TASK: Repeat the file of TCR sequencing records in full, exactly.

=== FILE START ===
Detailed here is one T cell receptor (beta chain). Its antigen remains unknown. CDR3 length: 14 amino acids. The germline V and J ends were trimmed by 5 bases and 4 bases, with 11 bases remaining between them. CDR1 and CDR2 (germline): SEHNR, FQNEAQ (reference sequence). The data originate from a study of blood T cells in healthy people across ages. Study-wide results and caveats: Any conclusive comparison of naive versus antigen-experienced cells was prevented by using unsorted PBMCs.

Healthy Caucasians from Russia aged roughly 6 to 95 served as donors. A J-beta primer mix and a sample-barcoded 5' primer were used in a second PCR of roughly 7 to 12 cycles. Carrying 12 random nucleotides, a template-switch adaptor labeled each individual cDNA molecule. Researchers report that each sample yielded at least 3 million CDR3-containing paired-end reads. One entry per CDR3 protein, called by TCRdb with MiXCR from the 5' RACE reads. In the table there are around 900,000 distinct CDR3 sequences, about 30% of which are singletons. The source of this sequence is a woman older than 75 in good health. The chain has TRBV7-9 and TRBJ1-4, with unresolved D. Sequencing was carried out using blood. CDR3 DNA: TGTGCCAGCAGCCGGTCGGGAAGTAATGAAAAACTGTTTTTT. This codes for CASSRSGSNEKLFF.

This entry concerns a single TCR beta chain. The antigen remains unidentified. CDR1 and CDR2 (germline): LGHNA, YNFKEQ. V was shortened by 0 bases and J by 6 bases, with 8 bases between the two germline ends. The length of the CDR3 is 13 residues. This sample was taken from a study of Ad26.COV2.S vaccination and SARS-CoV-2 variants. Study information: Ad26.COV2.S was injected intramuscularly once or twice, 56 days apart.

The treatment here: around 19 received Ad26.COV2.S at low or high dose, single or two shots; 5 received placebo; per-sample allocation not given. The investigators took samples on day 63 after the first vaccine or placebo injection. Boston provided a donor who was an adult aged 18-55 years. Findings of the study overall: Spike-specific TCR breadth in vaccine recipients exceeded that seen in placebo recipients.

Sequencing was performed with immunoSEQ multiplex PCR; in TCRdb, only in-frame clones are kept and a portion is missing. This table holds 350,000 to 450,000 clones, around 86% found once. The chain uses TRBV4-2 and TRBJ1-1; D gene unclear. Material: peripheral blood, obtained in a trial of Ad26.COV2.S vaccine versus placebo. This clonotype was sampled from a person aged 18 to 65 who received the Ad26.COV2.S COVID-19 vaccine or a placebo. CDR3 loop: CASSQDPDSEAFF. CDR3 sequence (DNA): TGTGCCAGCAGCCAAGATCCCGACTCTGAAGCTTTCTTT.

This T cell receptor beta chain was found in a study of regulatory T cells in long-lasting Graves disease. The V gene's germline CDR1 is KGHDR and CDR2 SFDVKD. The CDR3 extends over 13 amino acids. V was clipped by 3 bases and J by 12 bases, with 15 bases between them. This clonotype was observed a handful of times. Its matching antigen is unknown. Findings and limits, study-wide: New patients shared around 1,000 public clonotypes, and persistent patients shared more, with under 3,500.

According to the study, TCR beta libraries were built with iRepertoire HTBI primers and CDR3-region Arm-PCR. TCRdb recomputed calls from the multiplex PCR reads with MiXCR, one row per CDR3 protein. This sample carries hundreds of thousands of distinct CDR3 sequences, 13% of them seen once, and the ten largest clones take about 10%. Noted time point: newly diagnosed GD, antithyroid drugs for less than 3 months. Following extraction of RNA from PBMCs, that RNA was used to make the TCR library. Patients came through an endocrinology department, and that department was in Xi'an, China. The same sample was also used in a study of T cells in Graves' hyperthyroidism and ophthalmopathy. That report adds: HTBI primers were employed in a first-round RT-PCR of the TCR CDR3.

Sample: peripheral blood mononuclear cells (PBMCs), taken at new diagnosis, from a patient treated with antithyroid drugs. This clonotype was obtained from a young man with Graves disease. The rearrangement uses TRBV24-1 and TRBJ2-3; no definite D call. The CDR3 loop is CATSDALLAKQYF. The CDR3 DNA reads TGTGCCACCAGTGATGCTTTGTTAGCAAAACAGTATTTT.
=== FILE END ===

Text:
Detailed here is one T cell receptor (beta chain). Its antigen remains unknown. CDR3 length: 14 amino acids. The germline V and J ends were trimmed by 5 bases and 4 bases, with 11 bases remaining between them. CDR1 and CDR2 (germline): SEHNR, FQNEAQ (reference sequence). The data originate from a study of blood T cells in healthy people across ages. Study-wide results and caveats: Any conclusive comparison of naive versus antigen-experienced cells was prevented by using unsorted PBMCs.

Healthy Caucasians from Russia aged roughly 6 to 95 served as donors. A J-beta primer mix and a sample-barcoded 5' primer were used in a second PCR of roughly 7 to 12 cycles. Carrying 12 random nucleotides, a template-switch adaptor labeled each individual cDNA molecule. Researchers report that each sample yielded at least 3 million CDR3-containing paired-end reads. One entry per CDR3 protein, called by TCRdb with MiXCR from the 5' RACE reads. In the table there are around 900,000 distinct CDR3 sequences, about 30% of which are singletons. The source of this sequence is a woman older than 75 in good health. The chain has TRBV7-9 and TRBJ1-4, with unresolved D. Sequencing was carried out using blood. CDR3 DNA: TGTGCCAGCAGCCGGTCGGGAAGTAATGAAAAACTGTTTTTT. This codes for CASSRSGSNEKLFF.

This entry concerns a single TCR beta chain. The antigen remains unidentified. CDR1 and CDR2 (germline): LGHNA, YNFKEQ. V was shortened by 0 bases and J by 6 bases, with 8 bases between the two germline ends. The length of the CDR3 is 13 residues. This sample was taken from a study of Ad26.COV2.S vaccination and SARS-CoV-2 variants. Study information: Ad26.COV2.S was injected intramuscularly once or twice, 56 days apart.

The treatment here: around 19 received Ad26.COV2.S at low or high dose, single or two shots; 5 received placebo; per-sample allocation not given. The investigators took samples on day 63 after the first vaccine or placebo injection. Boston provided a donor who was an adult aged 18-55 years. Findings of the study overall: Spike-specific TCR breadth in vaccine recipients exceeded that seen in placebo recipients.

Sequencing was performed with immunoSEQ multiplex PCR; in TCRdb, only in-frame clones are kept and a portion is missing. This table holds 350,000 to 450,000 clones, around 86% found once. The chain uses TRBV4-2 and TRBJ1-1; D gene unclear. Material: peripheral blood, obtained in a trial of Ad26.COV2.S vaccine versus placebo. This clonotype was sampled from a person aged 18 to 65 who received the Ad26.COV2.S COVID-19 vaccine or a placebo. CDR3 loop: CASSQDPDSEAFF. CDR3 sequence (DNA): TGTGCCAGCAGCCAAGATCCCGACTCTGAAGCTTTCTTT.

This T cell receptor beta chain was found in a study of regulatory T cells in long-lasting Graves disease. The V gene's germline CDR1 is KGHDR and CDR2 SFDVKD. The CDR3 extends over 13 amino acids. V was clipped by 3 bases and J by 12 bases, with 15 bases between them. This clonotype was observed a handful of times. Its matching antigen is unknown. Findings and limits, study-wide: New patients shared around 1,000 public clonotypes, and persistent patients shared more, with under 3,500.

According to the study, TCR beta libraries were built with iRepertoire HTBI primers and CDR3-region Arm-PCR. TCRdb recomputed calls from the multiplex PCR reads with MiXCR, one row per CDR3 protein. This sample carries hundreds of thousands of distinct CDR3 sequences, 13% of them seen once, and the ten largest clones take about 10%. Noted time point: newly diagnosed GD, antithyroid drugs for less than 3 months. Following extraction of RNA from PBMCs, that RNA was used to make the TCR library. Patients came through an endocrinology department, and that department was in Xi'an, China. The same sample was also used in a study of T cells in Graves' hyperthyroidism and ophthalmopathy. That report adds: HTBI primers were employed in a first-round RT-PCR of the TCR CDR3.

Sample: peripheral blood mononuclear cells (PBMCs), taken at new diagnosis, from a patient treated with antithyroid drugs. This clonotype was obtained from a young man with Graves disease. The rearrangement uses TRBV24-1 and TRBJ2-3; no definite D call. The CDR3 loop is CATSDALLAKQYF. The CDR3 DNA reads TGTGCCACCAGTGATGCTTTGTTAGCAAAACAGTATTTT.